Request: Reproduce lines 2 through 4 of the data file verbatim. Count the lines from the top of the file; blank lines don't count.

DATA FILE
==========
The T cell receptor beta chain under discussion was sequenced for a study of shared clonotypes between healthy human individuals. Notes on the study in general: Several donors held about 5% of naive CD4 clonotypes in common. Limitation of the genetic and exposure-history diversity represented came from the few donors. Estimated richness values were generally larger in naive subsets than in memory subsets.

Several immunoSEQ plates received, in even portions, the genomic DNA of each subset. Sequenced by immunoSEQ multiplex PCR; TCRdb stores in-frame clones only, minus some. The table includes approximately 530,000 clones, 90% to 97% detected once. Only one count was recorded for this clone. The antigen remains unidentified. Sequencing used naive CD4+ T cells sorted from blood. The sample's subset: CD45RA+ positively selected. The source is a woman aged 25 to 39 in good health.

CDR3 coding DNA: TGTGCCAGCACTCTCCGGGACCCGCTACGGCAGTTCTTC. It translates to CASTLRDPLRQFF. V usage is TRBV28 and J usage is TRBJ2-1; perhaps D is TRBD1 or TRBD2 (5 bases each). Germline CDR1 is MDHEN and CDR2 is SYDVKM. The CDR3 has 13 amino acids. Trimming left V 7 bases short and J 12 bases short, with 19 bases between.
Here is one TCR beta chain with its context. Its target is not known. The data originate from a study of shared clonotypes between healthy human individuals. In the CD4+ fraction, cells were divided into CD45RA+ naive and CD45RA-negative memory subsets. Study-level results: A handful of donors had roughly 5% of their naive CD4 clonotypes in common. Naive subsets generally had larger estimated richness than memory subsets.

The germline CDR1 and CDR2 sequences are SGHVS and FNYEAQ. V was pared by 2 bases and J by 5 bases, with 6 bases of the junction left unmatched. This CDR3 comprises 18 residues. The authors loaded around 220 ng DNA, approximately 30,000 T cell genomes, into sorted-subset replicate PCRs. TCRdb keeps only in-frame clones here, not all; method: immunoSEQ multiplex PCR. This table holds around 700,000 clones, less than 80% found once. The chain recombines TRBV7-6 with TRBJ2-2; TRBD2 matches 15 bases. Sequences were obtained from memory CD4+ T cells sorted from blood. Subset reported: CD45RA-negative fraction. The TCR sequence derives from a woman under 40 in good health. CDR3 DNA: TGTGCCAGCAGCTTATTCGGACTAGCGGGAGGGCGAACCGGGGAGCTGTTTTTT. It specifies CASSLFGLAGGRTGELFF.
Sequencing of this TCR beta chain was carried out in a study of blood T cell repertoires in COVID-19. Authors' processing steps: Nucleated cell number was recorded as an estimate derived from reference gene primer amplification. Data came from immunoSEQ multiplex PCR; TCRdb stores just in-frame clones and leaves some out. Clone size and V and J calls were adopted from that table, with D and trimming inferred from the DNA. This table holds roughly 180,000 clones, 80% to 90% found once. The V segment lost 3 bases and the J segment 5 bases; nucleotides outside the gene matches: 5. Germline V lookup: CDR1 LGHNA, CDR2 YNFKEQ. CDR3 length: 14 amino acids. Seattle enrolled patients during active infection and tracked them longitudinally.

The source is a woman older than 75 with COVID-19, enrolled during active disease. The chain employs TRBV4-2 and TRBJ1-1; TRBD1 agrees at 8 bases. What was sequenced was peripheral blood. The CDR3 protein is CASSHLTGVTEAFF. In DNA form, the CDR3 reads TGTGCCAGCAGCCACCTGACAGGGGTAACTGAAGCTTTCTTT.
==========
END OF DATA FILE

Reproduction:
Several immunoSEQ plates received, in even portions, the genomic DNA of each subset. Sequenced by immunoSEQ multiplex PCR; TCRdb stores in-frame clones only, minus some. The table includes approximately 530,000 clones, 90% to 97% detected once. Only one count was recorded for this clone. The antigen remains unidentified. Sequencing used naive CD4+ T cells sorted from blood. The sample's subset: CD45RA+ positively selected. The source is a woman aged 25 to 39 in good health.

CDR3 coding DNA: TGTGCCAGCACTCTCCGGGACCCGCTACGGCAGTTCTTC. It translates to CASTLRDPLRQFF. V usage is TRBV28 and J usage is TRBJ2-1; perhaps D is TRBD1 or TRBD2 (5 bases each). Germline CDR1 is MDHEN and CDR2 is SYDVKM. The CDR3 has 13 amino acids. Trimming left V 7 bases short and J 12 bases short, with 19 bases between.
Here is one TCR beta chain with its context. Its target is not known. The data originate from a study of shared clonotypes between healthy human individuals. In the CD4+ fraction, cells were divided into CD45RA+ naive and CD45RA-negative memory subsets. Study-level results: A handful of donors had roughly 5% of their naive CD4 clonotypes in common. Naive subsets generally had larger estimated richness than memory subsets.